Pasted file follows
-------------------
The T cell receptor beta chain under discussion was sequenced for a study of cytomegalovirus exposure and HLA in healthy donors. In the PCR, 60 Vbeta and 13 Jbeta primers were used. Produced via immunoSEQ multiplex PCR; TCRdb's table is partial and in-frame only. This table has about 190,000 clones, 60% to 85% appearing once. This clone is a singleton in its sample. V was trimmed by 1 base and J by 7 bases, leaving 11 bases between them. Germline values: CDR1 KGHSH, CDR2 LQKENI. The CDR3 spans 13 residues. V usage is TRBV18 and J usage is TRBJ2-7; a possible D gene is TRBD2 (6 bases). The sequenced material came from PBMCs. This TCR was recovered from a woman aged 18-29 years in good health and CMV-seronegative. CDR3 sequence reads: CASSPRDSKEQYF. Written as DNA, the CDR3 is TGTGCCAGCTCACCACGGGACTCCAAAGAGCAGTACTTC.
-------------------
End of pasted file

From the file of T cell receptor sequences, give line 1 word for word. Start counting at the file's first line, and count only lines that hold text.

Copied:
The T cell receptor beta chain under discussion was sequenced for a study of cytomegalovirus exposure and HLA in healthy donors. In the PCR, 60 Vbeta and 13 Jbeta primers were used. Produced via immunoSEQ multiplex PCR; TCRdb's table is partial and in-frame only. This table has about 190,000 clones, 60% to 85% appearing once. This clone is a singleton in its sample. V was trimmed by 1 base and J by 7 bases, leaving 11 bases between them. Germline values: CDR1 KGHSH, CDR2 LQKENI. The CDR3 spans 13 residues. V usage is TRBV18 and J usage is TRBJ2-7; a possible D gene is TRBD2 (6 bases). The sequenced material came from PBMCs. This TCR was recovered from a woman aged 18-29 years in good health and CMV-seronegative. CDR3 sequence reads: CASSPRDSKEQYF. Written as DNA, the CDR3 is TGTGCCAGCTCACCACGGGACTCCAAAGAGCAGTACTTC.